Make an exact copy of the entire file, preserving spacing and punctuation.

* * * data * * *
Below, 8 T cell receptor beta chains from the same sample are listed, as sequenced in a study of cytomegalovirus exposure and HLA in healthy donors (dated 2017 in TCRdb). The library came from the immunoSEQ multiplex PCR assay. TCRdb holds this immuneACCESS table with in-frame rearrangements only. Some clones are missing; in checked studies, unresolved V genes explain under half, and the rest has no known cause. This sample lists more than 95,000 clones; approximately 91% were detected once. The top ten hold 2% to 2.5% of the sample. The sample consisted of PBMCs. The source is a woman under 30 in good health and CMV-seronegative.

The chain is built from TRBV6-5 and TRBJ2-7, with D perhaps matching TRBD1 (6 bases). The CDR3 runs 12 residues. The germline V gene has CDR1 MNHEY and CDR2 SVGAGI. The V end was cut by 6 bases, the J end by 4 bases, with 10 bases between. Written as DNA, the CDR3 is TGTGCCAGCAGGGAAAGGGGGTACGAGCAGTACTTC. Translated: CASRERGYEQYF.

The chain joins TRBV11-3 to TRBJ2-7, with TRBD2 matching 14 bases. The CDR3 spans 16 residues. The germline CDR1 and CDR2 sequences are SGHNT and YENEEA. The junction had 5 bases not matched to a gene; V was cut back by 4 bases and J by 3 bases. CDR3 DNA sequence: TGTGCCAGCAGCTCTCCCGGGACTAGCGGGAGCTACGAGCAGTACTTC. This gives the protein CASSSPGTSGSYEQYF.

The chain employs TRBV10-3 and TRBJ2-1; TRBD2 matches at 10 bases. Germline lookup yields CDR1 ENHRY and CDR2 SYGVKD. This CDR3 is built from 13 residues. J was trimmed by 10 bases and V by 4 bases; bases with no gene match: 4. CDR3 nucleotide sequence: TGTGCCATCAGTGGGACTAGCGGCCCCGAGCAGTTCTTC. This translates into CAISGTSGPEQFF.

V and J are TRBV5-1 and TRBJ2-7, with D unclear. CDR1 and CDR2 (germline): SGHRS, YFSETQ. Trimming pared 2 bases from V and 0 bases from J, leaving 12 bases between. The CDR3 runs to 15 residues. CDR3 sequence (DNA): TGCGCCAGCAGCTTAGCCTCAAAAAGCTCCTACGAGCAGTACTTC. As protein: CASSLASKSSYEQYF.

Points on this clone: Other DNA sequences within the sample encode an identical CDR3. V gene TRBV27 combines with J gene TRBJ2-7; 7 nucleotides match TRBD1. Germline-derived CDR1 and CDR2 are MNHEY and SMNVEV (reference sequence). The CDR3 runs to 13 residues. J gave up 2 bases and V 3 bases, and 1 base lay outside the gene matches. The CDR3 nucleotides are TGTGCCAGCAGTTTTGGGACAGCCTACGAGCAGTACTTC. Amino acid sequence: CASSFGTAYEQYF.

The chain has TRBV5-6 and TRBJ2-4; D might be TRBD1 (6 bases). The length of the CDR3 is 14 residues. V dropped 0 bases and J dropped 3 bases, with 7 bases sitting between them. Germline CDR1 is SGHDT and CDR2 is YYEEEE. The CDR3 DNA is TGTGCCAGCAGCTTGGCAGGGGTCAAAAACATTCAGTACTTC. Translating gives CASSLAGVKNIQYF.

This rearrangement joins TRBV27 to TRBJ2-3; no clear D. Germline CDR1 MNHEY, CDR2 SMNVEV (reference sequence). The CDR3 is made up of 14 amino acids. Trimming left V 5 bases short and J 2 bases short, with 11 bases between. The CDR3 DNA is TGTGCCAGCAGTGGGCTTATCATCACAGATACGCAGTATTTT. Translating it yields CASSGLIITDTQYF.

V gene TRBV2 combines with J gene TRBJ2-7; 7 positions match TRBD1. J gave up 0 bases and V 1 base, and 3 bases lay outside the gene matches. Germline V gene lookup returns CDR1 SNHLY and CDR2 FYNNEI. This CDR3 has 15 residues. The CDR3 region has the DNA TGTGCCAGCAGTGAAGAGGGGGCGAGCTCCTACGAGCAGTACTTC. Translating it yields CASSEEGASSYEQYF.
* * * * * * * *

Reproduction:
Below, 8 T cell receptor beta chains from the same sample are listed, as sequenced in a study of cytomegalovirus exposure and HLA in healthy donors (dated 2017 in TCRdb). The library came from the immunoSEQ multiplex PCR assay. TCRdb holds this immuneACCESS table with in-frame rearrangements only. Some clones are missing; in checked studies, unresolved V genes explain under half, and the rest has no known cause. This sample lists more than 95,000 clones; approximately 91% were detected once. The top ten hold 2% to 2.5% of the sample. The sample consisted of PBMCs. The source is a woman under 30 in good health and CMV-seronegative.

The chain is built from TRBV6-5 and TRBJ2-7, with D perhaps matching TRBD1 (6 bases). The CDR3 runs 12 residues. The germline V gene has CDR1 MNHEY and CDR2 SVGAGI. The V end was cut by 6 bases, the J end by 4 bases, with 10 bases between. Written as DNA, the CDR3 is TGTGCCAGCAGGGAAAGGGGGTACGAGCAGTACTTC. Translated: CASRERGYEQYF.

The chain joins TRBV11-3 to TRBJ2-7, with TRBD2 matching 14 bases. The CDR3 spans 16 residues. The germline CDR1 and CDR2 sequences are SGHNT and YENEEA. The junction had 5 bases not matched to a gene; V was cut back by 4 bases and J by 3 bases. CDR3 DNA sequence: TGTGCCAGCAGCTCTCCCGGGACTAGCGGGAGCTACGAGCAGTACTTC. This gives the protein CASSSPGTSGSYEQYF.

The chain employs TRBV10-3 and TRBJ2-1; TRBD2 matches at 10 bases. Germline lookup yields CDR1 ENHRY and CDR2 SYGVKD. This CDR3 is built from 13 residues. J was trimmed by 10 bases and V by 4 bases; bases with no gene match: 4. CDR3 nucleotide sequence: TGTGCCATCAGTGGGACTAGCGGCCCCGAGCAGTTCTTC. This translates into CAISGTSGPEQFF.

V and J are TRBV5-1 and TRBJ2-7, with D unclear. CDR1 and CDR2 (germline): SGHRS, YFSETQ. Trimming pared 2 bases from V and 0 bases from J, leaving 12 bases between. The CDR3 runs to 15 residues. CDR3 sequence (DNA): TGCGCCAGCAGCTTAGCCTCAAAAAGCTCCTACGAGCAGTACTTC. As protein: CASSLASKSSYEQYF.

Points on this clone: Other DNA sequences within the sample encode an identical CDR3. V gene TRBV27 combines with J gene TRBJ2-7; 7 nucleotides match TRBD1. Germline-derived CDR1 and CDR2 are MNHEY and SMNVEV (reference sequence). The CDR3 runs to 13 residues. J gave up 2 bases and V 3 bases, and 1 base lay outside the gene matches. The CDR3 nucleotides are TGTGCCAGCAGTTTTGGGACAGCCTACGAGCAGTACTTC. Amino acid sequence: CASSFGTAYEQYF.

The chain has TRBV5-6 and TRBJ2-4; D might be TRBD1 (6 bases). The length of the CDR3 is 14 residues. V dropped 0 bases and J dropped 3 bases, with 7 bases sitting between them. Germline CDR1 is SGHDT and CDR2 is YYEEEE. The CDR3 DNA is TGTGCCAGCAGCTTGGCAGGGGTCAAAAACATTCAGTACTTC. Translating gives CASSLAGVKNIQYF.

This rearrangement joins TRBV27 to TRBJ2-3; no clear D. Germline CDR1 MNHEY, CDR2 SMNVEV (reference sequence). The CDR3 is made up of 14 amino acids. Trimming left V 5 bases short and J 2 bases short, with 11 bases between. The CDR3 DNA is TGTGCCAGCAGTGGGCTTATCATCACAGATACGCAGTATTTT. Translating it yields CASSGLIITDTQYF.

V gene TRBV2 combines with J gene TRBJ2-7; 7 positions match TRBD1. J gave up 0 bases and V 1 base, and 3 bases lay outside the gene matches. Germline V gene lookup returns CDR1 SNHLY and CDR2 FYNNEI. This CDR3 has 15 residues. The CDR3 region has the DNA TGTGCCAGCAGTGAAGAGGGGGCGAGCTCCTACGAGCAGTACTTC. Translating it yields CASSEEGASSYEQYF.